Wednesday, May 13, 2020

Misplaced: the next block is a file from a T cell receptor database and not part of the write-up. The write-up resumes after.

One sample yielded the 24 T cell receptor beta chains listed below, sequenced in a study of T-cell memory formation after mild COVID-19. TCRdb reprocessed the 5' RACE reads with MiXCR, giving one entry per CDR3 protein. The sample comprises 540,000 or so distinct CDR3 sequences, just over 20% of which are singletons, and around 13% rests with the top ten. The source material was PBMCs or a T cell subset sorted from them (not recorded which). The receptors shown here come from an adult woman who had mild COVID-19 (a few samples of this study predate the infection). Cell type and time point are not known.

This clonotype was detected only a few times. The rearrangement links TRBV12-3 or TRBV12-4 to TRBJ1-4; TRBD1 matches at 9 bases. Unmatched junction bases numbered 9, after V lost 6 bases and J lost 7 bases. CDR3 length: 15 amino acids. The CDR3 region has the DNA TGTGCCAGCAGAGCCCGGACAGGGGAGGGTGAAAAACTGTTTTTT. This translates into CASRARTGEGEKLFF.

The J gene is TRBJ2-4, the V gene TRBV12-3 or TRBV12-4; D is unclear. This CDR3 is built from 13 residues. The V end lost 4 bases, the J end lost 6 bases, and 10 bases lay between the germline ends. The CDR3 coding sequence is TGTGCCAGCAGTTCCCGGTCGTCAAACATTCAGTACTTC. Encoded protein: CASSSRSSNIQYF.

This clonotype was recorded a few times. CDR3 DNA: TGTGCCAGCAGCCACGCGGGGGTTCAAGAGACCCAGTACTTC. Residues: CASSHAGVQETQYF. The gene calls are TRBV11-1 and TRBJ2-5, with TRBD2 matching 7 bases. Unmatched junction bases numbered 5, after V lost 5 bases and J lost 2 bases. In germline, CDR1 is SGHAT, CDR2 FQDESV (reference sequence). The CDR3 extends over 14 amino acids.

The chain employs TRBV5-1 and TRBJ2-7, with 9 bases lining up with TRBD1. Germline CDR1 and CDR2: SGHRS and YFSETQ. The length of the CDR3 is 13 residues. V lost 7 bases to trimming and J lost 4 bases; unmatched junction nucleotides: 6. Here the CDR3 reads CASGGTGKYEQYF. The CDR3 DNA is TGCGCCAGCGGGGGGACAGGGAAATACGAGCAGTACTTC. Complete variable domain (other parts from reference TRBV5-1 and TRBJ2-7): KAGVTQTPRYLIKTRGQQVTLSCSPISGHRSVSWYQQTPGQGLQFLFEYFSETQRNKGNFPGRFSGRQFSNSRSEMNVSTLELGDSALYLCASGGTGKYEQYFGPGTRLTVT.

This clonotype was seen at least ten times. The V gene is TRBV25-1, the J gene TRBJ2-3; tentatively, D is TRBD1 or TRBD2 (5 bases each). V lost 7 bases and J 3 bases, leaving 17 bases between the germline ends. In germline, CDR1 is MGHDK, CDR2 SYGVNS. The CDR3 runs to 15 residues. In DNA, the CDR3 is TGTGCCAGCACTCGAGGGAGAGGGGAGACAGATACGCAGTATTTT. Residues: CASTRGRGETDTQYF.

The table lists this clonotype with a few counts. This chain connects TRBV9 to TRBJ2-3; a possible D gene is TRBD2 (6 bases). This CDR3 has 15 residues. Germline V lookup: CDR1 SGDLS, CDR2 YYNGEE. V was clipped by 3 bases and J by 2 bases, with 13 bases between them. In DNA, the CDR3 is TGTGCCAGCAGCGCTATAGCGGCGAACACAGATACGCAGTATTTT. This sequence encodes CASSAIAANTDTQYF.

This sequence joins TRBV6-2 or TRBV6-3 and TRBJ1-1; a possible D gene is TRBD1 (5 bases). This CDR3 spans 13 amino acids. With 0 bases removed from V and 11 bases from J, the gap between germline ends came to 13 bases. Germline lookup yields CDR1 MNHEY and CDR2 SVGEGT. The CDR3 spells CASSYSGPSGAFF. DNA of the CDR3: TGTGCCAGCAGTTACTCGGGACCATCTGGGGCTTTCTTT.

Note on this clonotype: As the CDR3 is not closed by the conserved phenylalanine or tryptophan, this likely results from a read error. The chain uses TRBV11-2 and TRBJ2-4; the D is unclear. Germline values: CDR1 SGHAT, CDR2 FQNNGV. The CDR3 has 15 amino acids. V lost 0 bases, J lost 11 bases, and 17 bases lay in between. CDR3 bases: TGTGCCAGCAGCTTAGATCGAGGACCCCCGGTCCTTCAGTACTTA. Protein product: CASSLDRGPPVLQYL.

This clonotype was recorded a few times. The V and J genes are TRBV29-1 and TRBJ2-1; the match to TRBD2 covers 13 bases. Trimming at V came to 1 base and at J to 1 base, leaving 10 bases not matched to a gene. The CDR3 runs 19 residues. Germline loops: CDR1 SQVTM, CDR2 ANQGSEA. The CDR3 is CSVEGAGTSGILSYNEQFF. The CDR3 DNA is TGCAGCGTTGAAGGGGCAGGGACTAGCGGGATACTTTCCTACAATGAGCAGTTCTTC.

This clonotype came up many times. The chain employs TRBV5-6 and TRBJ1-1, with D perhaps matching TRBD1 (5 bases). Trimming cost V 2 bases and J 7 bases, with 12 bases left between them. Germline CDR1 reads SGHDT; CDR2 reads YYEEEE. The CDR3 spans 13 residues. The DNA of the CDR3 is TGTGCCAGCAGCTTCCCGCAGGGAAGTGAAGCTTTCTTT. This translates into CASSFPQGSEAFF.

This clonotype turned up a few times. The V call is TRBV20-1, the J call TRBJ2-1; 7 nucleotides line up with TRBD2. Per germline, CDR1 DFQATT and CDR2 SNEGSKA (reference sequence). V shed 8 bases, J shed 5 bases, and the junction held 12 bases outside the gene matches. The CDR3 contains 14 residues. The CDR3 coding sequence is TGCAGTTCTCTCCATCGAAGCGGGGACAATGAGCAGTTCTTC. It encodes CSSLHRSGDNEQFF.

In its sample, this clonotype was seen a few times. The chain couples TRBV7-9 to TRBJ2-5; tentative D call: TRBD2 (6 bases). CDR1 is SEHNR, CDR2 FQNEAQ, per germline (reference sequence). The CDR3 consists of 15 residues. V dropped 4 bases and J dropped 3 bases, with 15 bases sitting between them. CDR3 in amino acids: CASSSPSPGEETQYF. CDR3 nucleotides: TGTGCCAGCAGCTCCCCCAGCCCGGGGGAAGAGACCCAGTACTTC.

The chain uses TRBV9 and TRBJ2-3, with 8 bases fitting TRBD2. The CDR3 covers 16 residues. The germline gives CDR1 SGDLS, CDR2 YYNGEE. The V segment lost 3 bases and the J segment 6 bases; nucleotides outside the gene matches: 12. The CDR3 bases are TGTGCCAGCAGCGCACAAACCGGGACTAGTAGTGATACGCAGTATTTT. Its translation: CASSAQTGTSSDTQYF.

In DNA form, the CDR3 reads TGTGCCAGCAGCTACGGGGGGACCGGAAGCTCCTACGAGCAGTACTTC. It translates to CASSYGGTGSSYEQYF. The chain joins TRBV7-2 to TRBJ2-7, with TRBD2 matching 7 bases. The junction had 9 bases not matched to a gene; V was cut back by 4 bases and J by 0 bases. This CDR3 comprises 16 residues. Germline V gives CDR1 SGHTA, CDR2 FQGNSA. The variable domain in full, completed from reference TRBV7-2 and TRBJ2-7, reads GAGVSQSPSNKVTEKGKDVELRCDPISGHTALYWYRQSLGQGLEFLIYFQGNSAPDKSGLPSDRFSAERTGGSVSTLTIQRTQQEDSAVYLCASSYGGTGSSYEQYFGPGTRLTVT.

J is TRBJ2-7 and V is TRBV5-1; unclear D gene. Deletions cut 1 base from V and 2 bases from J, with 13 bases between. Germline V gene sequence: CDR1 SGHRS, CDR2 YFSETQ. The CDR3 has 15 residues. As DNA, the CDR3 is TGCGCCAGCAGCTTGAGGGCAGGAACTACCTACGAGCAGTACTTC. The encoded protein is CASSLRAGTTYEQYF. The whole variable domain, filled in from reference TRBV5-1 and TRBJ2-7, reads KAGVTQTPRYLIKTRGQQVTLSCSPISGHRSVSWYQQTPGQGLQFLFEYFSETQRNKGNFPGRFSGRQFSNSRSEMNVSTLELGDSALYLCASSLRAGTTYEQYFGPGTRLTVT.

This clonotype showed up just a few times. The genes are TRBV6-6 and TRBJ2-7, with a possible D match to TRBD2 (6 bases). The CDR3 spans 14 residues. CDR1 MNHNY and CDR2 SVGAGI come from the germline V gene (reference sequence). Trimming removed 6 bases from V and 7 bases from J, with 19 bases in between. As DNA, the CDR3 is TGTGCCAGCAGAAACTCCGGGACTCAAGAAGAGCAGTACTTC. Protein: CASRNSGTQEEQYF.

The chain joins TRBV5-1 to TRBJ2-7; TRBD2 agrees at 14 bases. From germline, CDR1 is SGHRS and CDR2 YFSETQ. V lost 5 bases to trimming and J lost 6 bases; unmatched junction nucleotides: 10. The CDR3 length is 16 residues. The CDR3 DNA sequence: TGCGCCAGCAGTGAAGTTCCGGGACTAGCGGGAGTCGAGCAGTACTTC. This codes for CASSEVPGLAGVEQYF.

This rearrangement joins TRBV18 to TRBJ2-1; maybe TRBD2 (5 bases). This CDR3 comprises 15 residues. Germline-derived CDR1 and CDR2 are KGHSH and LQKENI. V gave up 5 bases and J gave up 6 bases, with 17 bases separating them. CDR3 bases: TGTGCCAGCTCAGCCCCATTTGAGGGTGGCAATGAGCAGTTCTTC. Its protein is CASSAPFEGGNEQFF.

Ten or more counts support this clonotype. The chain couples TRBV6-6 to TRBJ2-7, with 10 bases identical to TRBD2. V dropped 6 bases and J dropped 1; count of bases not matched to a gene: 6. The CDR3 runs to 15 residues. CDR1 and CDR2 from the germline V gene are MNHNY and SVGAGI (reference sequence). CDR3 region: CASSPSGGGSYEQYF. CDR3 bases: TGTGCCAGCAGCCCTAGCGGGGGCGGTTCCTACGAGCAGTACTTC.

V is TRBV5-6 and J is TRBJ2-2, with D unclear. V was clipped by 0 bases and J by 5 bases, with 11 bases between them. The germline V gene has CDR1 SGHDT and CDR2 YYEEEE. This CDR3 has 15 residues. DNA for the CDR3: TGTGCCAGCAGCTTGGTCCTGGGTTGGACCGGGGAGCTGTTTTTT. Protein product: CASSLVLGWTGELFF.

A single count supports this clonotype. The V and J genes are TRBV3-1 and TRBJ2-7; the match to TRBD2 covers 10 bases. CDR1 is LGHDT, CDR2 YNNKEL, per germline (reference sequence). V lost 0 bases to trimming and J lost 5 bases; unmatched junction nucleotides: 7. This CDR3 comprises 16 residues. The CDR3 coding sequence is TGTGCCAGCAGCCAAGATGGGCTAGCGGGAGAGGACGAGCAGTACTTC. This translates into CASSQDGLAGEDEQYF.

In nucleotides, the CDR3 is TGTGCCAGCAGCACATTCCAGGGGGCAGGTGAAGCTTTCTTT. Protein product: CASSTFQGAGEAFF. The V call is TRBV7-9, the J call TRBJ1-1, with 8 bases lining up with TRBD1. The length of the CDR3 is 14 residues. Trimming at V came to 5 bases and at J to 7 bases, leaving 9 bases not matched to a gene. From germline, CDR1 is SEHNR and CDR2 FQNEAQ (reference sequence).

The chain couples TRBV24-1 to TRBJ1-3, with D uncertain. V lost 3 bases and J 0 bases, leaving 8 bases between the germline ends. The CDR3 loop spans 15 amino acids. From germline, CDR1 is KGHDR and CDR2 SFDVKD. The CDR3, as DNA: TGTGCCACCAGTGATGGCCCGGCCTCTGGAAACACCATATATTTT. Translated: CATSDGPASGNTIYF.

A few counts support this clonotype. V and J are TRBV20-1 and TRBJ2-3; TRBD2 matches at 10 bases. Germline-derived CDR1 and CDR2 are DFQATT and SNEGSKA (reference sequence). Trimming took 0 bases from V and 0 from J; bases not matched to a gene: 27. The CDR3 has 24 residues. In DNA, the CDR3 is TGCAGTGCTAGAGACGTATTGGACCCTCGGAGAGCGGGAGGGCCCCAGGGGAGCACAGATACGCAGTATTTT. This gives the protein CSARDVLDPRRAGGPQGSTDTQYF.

Ashley Agunbiade Clinical Psychology Rough Draft My academic, personal, and job experiences have propelled me to pursue a MasterÃ¢â¬â¢s Degree in Clinical Psychology. Through joining the Minority Biomedical Research Support- Research Initiative for Scientific Enhancement (MBRS-RISE) program, taking psychology courses, and working as a behavioral interventionist, I have acquired work and research experience needed to pursue a graduate degree. My immediate goal is to pursue a MasterÃ¢â¬â¢s degree in clinical psychology with emphasis on the adolescent population. My future goal is to obtain a Doctorate of Philosophy in Clinical Psychology, work in academia and eventually conduct research. I intend to improve the quality of life of individuals with mental disabilities by dispelling the stigma within this population, and promoting early identification and effective treatment. It is my desire to work with a group of like minded individuals, mentors, and faculty to achieve the common goal of improving the quality of life of the peopl e within our communities. My interest in clinical psychology developed when I discovered, through research, the disparities in health attainment within ethnic minority populations. According to the U.S. Surgeon GeneralÃ¢â¬â¢s Report, African-Americans, Asian Americans, Native Americans and Latinos received lower quality mental health care on average than whites. Research suggests that there are still significant barriers to mental health services today such as;Show MoreRelatedGraduate Programs Comparison1324 Words Ã |Ã 6 PagesProgram Name: Ph.D. in Clinical Psychology 1 List the admission requirements for graduate studies in psychology. Universitys minimum requirements: i. All applicants are expected to submit a statement of purpose. ii. Admission is for Fall Quarter only and on a full-time basis only. iii. Applications must be complete and received by the department by the deadline to be considered. iv. Interviews (in person or by phone) are required for Behavioral Neuroscience, Clinical, Cognitive, DevelopmentalRead MoreThe Secret Language Of Clinical Psychology972 Words Ã |Ã 4 PagesThe Secret Language of Clinical Psychologists. The article, Women Entering Clinical Psychology: Q-Sort Narratives of Career Attraction of Female Clinical Psychology Trainees in the UK was published on September nineteenth, 2011 by Martyn Baker and Jen Nash. This article discusses about a vast amount of women in the UK are attracted to the clinical psychology workforce. This article is on a study that tests how the women are attracted to clinical psychology through the use of five narratives of attractionRead MoreLegal Issues Associated With Clinical Psychology842 Words Ã |Ã 3 Pages1. What are at least two legal issues associated with clinical psychology? What impact do these issues have on the field of clinical psychology? Psychological testing in the workplace is a legal issue that is associated with clinical psychology. The information gathered from psychological testing can be used against the candidate. Confidentiality issues are in conflict when the legal requirements of a court contradict the Ethics Code of the APA (Plante, 2005). As a result, the candidate can sueRead MoreHow The Degree Program Can Facilitate Your Academic And Professional Objectives937 Words Ã |Ã 4 PagesPlease provide a statement of purpose and explain how the degree program to which you are applying will facilitate your academic and professional objectives. Acceptance into Baylor UniversityÃ¢â¬â¢s Clinical Psychology Program will provide me with coveted academic and professional experiences, further equipping me with the knowledge and skills needed to attain my professional goals of working as a clinical psychologist and educator once I successfully complete BaylorÃ¢â¬â¢s Clinical Psychology Program. Read MoreThe Vision For My Professional Work After Graduation Essay1636 Words Ã |Ã 7 Pagesrequired to have a Master of Arts as clinical psychologist (MA.) Or the Master in Social Work (MSW.) The MA. will allow me to acquire the license to practice as a counselor. It could be either the License professional counselor (LPC) or License Psychological Associate (LPA). With the MSW. I will be able to practice my profession with the License of Clinical Social Work. For the work that I want to do, there are more advance degrees such as the PhD. in Clinical Psychology or the PhD. in Social Work. I believeRead MoreA Career in Medical Psychology1223 Words Ã |Ã 5 Pages Psychology is usually a really enormous subject matter. They are a lot of numerous career fields of therapy. Therapy being a scholarly analyze with the brain as well as actions goes towards Historic Greeks. There is also proof of subconscious believed within ancient Egypt. Psychology seemed to be the branch of philosophy until the 1870s, whenever the idea created just as one separate medical discipline. Psychology edges with a few other career fields as well as physiologyRead MoreThe Effects Of Abnormal Behavior On The Context Of Psychology1394 Words Ã |Ã 6 Pagesabnormal psychology: Ã¢â¬Å"Abnormal psychology includes such characteristics as statistical infrequently, violation of [societal] norms, personal distress, disability or dysfunction, and unexpectednessÃ¢â¬ (Davidson and Neale, 2). In my view, the definition of abnormal behaviour in the context of psychology has three parts. First, there must be an observable manifestation of abnormality. You must be able to observe the Ã¢â¬Å"disturbance in an individual cognition, emotion regulation, or behaviour (A clinical definitionRead MoreA Research Study On Forensic Psychology871 Words Ã |Ã 4 PagesThrough the submission of my statement I am willing to share my personal abilities, declare my academic competence and provide motives and causes which led me to pursue a Postgraduate degree in the field of Forensic Psychology. Obtaining a PsyD in Forensic Psychology will not only provide me with more specific knowledge and research opportunities at the graduate level, but it will serve as a foundation for a career in Psychology. The reason which led me to apply for a DForPsy degree in NottinghamRead MoreStudying Human Behavior : How It Impacts Decision Making, And Vice Versa987 Words Ã |Ã 4 Pagesproblems from a policy standpoint, with the goal of creating large-scale solutions. However, during the course of my studies, two experiences shifted my focus away from human emotions, behavior and problems in the political and policy arena toward clinical psychology. In one of my social policy practice courses, I contributed to creating a peer-education program to combat sexual assault. My classmates and I applied this program to campus sorority, engaging in an hour-long dialogue with them. As I listenedRead MoreHistory of Psychological Assessment Paper1129 Words Ã |Ã 5 PagesAssessment Paper Natalie Maxwell University of Phoenix Dr. Alex Nagurney October 25, 2010 History of Psychological Assessment What is psychological assessment? Psychological assessment is considered one of the most important functions in applied psychology. In psychological assessment, the practitioner uses observation, interviews, and psychological tests to gain information about the clientÃ¢â¬â¢s personality characteristics, symptoms, and problems in order to arrive at practical decisions about their